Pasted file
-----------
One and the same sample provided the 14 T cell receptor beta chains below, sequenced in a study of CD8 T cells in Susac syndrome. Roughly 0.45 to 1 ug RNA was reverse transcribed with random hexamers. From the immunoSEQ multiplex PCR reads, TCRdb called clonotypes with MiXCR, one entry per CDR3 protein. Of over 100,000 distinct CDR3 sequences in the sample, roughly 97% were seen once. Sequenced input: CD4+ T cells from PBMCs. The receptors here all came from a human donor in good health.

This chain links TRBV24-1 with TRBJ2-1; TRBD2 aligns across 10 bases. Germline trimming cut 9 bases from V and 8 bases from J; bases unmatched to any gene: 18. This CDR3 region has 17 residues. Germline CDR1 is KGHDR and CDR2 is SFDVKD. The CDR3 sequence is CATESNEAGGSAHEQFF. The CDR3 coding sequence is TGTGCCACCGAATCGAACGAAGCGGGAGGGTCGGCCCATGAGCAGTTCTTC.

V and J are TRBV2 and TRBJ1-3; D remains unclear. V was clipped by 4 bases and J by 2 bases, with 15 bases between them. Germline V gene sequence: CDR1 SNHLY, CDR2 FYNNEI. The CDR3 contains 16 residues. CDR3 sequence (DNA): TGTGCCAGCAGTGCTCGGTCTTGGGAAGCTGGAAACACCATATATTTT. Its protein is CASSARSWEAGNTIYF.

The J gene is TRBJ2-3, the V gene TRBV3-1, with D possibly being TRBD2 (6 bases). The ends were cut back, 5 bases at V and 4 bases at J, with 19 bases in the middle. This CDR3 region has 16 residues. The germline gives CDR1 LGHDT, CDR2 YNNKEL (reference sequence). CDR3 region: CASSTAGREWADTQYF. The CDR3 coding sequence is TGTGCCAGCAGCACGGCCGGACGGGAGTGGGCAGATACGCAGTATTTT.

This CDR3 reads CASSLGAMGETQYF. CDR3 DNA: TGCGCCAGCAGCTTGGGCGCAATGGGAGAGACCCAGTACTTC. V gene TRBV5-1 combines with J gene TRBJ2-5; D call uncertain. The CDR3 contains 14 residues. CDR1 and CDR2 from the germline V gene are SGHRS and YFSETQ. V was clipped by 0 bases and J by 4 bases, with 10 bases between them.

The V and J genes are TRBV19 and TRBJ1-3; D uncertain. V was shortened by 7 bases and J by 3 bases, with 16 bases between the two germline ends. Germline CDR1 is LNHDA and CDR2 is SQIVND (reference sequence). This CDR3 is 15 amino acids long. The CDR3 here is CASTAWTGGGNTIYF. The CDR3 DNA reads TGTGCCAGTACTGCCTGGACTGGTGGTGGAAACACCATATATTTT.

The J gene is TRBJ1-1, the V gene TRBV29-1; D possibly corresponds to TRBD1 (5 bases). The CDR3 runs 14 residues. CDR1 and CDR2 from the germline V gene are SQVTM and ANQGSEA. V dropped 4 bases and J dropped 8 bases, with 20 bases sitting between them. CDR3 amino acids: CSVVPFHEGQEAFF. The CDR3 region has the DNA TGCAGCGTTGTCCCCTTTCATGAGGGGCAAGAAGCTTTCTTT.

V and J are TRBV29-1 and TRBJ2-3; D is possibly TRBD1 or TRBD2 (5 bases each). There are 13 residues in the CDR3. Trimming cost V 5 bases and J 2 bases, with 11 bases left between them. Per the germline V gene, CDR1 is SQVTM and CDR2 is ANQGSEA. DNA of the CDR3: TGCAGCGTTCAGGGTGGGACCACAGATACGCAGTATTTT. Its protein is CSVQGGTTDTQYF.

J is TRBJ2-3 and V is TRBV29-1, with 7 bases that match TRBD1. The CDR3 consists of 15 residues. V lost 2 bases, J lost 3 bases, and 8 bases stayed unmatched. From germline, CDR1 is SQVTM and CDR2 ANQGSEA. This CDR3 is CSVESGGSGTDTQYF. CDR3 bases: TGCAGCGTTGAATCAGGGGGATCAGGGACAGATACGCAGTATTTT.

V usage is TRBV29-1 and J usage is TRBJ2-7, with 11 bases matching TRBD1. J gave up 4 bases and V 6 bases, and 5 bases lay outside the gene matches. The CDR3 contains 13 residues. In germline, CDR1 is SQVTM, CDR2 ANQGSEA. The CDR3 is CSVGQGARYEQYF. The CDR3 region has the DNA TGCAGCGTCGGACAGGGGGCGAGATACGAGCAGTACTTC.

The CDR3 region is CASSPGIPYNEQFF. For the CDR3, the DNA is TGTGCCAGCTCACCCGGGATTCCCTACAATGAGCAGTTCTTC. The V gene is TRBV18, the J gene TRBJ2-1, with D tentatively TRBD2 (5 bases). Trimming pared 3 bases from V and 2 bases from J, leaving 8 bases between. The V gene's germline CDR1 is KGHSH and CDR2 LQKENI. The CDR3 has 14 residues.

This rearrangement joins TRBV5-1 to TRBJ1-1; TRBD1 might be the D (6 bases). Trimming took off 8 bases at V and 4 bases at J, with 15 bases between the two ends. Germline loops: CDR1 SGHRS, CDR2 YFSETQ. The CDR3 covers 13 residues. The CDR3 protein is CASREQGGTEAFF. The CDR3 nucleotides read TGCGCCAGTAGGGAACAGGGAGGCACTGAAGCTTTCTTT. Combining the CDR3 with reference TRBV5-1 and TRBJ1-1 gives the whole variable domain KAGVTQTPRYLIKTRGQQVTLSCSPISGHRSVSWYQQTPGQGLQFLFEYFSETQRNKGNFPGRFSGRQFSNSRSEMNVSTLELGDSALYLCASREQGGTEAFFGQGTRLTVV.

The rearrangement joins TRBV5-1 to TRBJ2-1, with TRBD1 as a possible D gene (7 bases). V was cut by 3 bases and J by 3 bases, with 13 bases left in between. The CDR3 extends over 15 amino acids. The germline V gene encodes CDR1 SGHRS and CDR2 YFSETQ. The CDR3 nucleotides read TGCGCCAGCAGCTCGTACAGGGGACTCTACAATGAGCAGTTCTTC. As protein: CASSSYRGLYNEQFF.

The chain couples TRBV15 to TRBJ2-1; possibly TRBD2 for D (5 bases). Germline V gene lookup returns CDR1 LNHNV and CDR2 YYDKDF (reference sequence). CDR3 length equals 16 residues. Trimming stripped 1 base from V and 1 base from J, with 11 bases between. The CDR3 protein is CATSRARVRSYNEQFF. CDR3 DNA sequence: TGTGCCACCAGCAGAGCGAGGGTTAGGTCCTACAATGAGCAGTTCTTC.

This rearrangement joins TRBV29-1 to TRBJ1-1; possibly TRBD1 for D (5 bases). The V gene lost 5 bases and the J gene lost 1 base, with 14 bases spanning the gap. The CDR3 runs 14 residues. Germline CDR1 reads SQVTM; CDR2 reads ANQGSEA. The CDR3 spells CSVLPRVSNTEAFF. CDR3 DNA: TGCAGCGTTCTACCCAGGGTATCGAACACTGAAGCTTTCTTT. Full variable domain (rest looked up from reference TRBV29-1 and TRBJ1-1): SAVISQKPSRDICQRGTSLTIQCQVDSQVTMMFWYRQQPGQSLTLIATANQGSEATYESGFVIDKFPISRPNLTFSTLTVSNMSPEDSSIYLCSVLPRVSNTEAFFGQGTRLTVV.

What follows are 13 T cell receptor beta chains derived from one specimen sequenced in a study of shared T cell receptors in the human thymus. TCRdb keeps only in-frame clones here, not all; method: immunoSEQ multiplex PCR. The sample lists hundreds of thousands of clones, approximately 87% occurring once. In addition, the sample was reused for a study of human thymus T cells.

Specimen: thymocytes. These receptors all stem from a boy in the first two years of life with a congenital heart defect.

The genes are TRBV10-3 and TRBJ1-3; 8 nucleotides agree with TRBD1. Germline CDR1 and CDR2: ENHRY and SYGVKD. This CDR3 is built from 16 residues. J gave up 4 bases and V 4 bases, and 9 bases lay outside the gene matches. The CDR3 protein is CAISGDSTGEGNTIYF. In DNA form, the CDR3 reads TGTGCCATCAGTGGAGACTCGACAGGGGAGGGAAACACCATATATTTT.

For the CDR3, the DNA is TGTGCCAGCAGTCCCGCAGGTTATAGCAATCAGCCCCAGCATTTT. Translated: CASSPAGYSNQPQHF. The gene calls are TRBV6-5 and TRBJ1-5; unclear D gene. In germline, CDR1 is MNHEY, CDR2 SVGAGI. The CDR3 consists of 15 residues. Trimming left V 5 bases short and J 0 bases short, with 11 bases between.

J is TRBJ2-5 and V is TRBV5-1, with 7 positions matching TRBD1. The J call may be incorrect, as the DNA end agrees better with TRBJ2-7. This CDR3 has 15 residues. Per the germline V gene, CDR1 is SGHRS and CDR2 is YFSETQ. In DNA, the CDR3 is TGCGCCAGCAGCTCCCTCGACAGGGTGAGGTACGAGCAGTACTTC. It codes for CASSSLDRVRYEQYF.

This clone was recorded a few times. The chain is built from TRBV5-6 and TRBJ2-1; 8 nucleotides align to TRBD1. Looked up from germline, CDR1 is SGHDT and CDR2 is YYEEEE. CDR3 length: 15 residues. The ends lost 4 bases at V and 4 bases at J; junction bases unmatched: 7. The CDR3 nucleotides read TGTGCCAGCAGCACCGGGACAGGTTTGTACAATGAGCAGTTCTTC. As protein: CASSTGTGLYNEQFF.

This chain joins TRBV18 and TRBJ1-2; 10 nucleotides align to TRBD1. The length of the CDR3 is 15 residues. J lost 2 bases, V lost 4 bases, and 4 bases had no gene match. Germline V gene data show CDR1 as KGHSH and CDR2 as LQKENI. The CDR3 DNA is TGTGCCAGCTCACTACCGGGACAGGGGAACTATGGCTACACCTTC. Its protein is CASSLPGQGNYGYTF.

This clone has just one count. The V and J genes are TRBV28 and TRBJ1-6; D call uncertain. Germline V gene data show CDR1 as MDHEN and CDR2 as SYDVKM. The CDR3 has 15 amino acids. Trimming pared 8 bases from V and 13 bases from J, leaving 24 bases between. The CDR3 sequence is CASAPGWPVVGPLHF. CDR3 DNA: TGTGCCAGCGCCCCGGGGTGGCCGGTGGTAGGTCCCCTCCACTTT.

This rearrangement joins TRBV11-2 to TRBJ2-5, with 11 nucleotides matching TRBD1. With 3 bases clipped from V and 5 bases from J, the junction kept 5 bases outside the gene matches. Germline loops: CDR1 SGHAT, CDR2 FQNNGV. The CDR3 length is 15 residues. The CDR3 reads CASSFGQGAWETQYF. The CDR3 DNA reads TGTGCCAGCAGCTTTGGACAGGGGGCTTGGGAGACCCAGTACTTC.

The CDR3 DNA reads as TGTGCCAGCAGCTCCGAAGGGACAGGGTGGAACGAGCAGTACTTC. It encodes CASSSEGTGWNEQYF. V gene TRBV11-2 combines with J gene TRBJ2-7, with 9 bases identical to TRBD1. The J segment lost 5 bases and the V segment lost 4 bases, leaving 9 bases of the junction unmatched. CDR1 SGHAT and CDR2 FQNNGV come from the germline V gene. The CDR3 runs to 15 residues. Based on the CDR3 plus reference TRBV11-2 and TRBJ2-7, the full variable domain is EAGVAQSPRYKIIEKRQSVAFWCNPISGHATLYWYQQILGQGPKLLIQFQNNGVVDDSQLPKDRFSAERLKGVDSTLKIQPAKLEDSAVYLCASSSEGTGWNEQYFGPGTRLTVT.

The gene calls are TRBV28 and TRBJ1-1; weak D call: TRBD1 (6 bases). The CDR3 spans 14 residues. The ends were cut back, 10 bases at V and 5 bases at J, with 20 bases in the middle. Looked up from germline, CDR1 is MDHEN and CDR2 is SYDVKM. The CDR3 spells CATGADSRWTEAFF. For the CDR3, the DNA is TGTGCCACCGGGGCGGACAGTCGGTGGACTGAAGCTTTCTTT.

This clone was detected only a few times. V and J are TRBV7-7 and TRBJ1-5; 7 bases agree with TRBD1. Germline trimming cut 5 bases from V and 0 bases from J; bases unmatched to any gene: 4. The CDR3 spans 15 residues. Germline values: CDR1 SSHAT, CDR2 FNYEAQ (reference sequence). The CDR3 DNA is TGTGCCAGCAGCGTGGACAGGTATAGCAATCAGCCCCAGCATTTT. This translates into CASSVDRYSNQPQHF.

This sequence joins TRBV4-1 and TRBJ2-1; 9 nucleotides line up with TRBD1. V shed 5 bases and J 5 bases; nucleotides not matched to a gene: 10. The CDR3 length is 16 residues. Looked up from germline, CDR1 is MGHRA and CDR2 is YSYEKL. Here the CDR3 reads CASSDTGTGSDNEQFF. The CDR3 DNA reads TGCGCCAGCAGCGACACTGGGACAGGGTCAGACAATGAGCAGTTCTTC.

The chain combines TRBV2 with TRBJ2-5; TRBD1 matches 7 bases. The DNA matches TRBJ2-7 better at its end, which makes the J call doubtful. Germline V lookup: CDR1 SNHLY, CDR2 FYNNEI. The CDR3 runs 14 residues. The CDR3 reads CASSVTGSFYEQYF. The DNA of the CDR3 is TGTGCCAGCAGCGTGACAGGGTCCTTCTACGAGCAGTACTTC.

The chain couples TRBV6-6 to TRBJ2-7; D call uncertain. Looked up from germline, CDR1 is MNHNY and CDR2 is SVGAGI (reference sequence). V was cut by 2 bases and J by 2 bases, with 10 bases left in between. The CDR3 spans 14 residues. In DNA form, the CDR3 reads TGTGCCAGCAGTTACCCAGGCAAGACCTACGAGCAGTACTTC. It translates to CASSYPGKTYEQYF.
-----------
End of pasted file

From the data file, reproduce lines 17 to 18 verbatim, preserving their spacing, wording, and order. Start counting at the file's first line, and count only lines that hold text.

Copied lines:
Specimen: thymocytes. These receptors all stem from a boy in the first two years of life with a congenital heart defect.

The genes are TRBV10-3 and TRBJ1-3; 8 nucleotides agree with TRBD1. Germline CDR1 and CDR2: ENHRY and SYGVKD. This CDR3 is built from 16 residues. J gave up 4 bases and V 4 bases, and 9 bases lay outside the gene matches. The CDR3 protein is CAISGDSTGEGNTIYF. In DNA form, the CDR3 reads TGTGCCATCAGTGGAGACTCGACAGGGGAGGGAAACACCATATATTTT.